Foundations of Christian Faith Summary

Karl Rahner


(Literary Essentials: Christian Fiction and Nonfiction)

While the prolific and influential Roman Catholic theologian Karl Rahner developed no systematic overview of his ideas, Foundations of Christian Faith approaches that end. In this volume Rahner organizes his ideas about the way humankind comes to know God, the ways God offers himself to humans as a means of their salvation, the role of Jesus Christ in God’s plan for salvation, and the role of the Church in both human and salvific history. Although Rahner insists in his preface that he is writing for an audience of literate readers who have little familiarity with theology or philosophy, his careful exploration of fundamental questions regarding God’s relationship with humankind has proven difficult for many to comprehend without significant glosses by subsequent commentators.

One of Rahner’s principal aims in Foundations of Christian Faith is to make traditional Catholic theology understandable for modern believers. To structure his argument, he relies heavily on twentieth century philosopher Martin Heidegger and to a lesser extent on other existentialist philosophers. He also makes use of the theories of Immanuel Kant and Georg Wilhelm Friedrich Hegel. His theological arguments are grounded in the work of Catholic theologians, especially Saint Thomas Aquinas. Rahner offers this study, which was not intended to convert skeptics, as a way of explaining how and why believers in the modern world can have assurance that God exists and that God communicates with humans who are open to receiving his presence. He also wants to explain the relationship between Christianity and human existence.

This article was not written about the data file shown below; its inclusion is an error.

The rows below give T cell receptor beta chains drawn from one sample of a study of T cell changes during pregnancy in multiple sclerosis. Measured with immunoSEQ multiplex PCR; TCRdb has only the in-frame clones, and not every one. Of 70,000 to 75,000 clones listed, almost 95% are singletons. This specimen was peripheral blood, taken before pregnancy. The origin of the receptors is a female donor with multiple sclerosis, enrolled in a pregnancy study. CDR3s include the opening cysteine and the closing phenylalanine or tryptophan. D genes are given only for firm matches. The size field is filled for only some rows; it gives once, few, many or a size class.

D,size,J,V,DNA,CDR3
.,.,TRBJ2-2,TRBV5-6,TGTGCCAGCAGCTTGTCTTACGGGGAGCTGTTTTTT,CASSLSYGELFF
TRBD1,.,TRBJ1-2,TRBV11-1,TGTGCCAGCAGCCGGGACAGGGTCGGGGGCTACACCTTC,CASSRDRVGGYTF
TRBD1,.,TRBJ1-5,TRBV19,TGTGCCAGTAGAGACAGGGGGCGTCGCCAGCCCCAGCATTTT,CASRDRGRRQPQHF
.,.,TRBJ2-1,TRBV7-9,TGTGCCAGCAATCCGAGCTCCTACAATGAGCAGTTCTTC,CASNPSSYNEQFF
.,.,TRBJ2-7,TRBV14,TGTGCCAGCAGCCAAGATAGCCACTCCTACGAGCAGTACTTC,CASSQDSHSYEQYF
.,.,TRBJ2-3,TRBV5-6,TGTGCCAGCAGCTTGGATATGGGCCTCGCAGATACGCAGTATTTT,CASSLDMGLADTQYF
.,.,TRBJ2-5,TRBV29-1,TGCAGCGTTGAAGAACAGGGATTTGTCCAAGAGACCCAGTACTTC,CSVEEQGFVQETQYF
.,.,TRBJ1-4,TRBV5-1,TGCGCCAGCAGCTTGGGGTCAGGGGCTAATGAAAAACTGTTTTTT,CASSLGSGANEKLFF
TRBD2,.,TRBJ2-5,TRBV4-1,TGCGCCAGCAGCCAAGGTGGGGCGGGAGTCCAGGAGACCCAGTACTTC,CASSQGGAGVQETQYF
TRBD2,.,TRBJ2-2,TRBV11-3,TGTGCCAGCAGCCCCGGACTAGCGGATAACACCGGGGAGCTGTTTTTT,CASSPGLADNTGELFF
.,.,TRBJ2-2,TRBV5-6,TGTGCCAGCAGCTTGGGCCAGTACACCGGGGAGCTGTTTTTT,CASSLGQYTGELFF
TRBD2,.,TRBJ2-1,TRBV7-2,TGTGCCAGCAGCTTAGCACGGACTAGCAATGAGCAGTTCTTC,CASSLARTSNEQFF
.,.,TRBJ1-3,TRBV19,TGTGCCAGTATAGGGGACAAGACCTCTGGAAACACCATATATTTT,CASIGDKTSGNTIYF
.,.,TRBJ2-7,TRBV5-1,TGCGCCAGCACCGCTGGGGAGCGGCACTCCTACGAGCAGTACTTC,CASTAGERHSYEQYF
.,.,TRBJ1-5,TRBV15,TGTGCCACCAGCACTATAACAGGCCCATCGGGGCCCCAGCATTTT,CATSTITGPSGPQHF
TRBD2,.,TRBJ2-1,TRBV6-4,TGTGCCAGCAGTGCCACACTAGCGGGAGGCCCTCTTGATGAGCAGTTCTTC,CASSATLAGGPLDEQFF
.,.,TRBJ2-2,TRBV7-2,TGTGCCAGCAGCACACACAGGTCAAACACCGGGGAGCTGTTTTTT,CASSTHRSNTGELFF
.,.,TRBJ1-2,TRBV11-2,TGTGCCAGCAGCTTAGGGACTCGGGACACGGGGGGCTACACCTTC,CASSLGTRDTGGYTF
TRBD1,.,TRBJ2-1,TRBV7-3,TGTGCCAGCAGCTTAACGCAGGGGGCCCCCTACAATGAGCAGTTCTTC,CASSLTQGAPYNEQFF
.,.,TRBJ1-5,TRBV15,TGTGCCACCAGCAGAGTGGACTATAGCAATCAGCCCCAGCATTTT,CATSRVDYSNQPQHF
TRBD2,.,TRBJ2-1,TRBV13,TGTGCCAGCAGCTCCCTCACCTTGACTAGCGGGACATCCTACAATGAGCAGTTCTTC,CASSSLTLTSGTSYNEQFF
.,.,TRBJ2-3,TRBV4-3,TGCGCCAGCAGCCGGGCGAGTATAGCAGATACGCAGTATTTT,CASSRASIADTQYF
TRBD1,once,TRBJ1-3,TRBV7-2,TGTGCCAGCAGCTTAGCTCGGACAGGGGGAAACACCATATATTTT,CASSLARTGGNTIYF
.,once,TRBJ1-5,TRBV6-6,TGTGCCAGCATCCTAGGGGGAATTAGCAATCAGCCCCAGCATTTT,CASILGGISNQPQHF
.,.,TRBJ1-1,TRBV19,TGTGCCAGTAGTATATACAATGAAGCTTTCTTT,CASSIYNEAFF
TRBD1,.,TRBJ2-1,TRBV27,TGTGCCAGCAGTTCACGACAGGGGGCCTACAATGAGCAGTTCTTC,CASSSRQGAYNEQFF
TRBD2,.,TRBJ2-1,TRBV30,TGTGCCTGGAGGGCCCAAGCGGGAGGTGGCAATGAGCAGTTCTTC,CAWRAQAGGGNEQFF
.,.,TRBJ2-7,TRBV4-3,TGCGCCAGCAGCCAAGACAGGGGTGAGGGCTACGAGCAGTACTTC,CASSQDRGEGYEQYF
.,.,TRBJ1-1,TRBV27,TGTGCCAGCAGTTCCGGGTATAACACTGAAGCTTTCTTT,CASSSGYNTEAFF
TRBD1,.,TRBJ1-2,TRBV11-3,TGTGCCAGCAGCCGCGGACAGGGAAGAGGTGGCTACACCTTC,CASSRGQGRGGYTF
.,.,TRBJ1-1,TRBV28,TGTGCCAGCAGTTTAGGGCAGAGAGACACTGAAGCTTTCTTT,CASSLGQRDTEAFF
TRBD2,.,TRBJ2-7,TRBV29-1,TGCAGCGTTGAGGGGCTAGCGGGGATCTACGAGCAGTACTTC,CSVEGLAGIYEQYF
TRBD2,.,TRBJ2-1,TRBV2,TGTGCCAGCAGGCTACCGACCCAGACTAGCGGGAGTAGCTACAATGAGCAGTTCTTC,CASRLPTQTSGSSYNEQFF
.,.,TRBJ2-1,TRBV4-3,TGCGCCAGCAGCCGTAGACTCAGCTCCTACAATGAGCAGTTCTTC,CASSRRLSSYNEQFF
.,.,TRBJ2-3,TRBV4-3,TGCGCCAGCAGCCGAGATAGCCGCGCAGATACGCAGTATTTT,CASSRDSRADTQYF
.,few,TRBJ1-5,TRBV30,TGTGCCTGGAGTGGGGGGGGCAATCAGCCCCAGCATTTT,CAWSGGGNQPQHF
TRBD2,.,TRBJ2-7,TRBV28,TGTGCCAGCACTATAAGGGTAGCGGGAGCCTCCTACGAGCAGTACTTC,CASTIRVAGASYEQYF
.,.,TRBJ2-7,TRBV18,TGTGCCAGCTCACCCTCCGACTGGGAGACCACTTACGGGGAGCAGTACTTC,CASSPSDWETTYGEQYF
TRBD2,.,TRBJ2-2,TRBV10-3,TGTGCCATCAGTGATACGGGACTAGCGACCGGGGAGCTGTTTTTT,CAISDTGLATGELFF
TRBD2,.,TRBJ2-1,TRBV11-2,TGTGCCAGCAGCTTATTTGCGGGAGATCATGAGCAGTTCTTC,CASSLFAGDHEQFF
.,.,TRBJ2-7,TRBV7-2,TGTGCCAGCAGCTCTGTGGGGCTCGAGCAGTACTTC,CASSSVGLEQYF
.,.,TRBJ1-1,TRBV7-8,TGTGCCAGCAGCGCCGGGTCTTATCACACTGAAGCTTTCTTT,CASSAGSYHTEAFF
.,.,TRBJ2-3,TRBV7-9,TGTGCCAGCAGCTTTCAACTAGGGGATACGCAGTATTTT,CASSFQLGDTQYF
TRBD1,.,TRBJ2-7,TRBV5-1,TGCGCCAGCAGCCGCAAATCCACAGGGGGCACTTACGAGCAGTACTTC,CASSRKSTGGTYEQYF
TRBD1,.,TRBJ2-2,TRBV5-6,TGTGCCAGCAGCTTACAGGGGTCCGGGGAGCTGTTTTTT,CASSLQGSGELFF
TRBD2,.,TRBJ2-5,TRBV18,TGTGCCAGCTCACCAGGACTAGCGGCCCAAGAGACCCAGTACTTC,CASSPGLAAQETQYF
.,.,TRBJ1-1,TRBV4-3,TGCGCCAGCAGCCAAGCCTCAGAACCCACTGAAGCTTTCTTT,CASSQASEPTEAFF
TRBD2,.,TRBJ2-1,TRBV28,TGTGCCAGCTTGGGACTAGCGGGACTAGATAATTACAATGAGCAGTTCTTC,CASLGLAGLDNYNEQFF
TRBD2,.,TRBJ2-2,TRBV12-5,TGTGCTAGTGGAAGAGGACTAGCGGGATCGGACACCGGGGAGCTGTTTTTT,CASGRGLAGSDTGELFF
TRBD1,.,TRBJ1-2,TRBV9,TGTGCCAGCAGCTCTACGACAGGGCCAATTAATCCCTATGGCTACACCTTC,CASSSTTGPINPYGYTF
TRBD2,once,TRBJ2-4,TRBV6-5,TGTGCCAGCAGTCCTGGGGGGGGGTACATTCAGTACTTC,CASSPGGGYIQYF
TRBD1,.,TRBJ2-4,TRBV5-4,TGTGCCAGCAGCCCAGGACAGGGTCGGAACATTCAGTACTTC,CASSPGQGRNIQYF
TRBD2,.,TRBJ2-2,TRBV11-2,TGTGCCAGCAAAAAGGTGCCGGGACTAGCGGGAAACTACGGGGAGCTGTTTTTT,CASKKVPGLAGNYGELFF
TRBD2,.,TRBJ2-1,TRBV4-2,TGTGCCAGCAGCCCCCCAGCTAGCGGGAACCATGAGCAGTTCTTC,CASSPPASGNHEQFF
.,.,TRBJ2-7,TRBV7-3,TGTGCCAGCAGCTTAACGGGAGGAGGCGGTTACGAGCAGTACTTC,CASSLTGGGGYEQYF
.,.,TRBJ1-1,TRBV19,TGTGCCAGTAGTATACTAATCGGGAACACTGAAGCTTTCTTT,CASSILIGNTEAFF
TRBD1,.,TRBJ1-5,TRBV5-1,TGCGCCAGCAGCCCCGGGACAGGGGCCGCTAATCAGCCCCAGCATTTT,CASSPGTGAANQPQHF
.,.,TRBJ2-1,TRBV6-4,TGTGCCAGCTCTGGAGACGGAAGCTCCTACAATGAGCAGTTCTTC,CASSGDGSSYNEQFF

Combining philosophy and theology as disciplines of equal importance in his analysis, Rahner begins with a long chapter describing what it means to be human. He asserts that humans are free subjects whose very nature leads...

(The entire section is 757 words.)

Foundations of Christian Faith Bibliography

(Literary Essentials: Christian Fiction and Nonfiction)

Sources for Further Study

Fischer, Mark F. The Foundations of Karl Rahner. New York: Crossroad, 2005. Critical paraphrase of Foundations of Christian Faith, explaining key terms Rahner uses to delineate humankind’s encounter with God. Outlines Rahner’s view of key concepts of Christianity. Includes a topic index keyed to the Dych translation.

Hines, Mary E. The Transformation of Dogma: An Introduction to Karl Rahner on Doctrine. New York: Paulist Press, 1989. Examines Rahner’s writings on dogma to demonstrate how the philosopher explains the function of dogma in helping Christians meet modern religious challenges.

Imhoff, Paul, and Hubert Biallowons, eds. Karl Rahner in Dialogue: Conversations, and Interviews, 1965-1982. Translated by Harvey D. Egan. New York: Crossroad, 1986. Overview of Rahner’s work and an explanation of his methodology, intended as an introduction to his thought.

Kress, Robert. A Rahner Handbook. Atlanta, Ga.: John Knox Press, 1982. Critical summary of Rahner’s thought and a commentary on his philosophical and theological sources. Reviews major criticisms of his work. Contains a glossary of specialized terms used throughout Rahner’s work.

Marmion, Declan, and Mary E. Hines, eds. The Cambridge Companion to Karl Rahner. New York: Cambridge University Press, 2005. Essays by noted Rahner scholars exploring the philosophical and theological background to his work, his major theological investigations, and his significance for future studies in theology, especially within the Catholic tradition.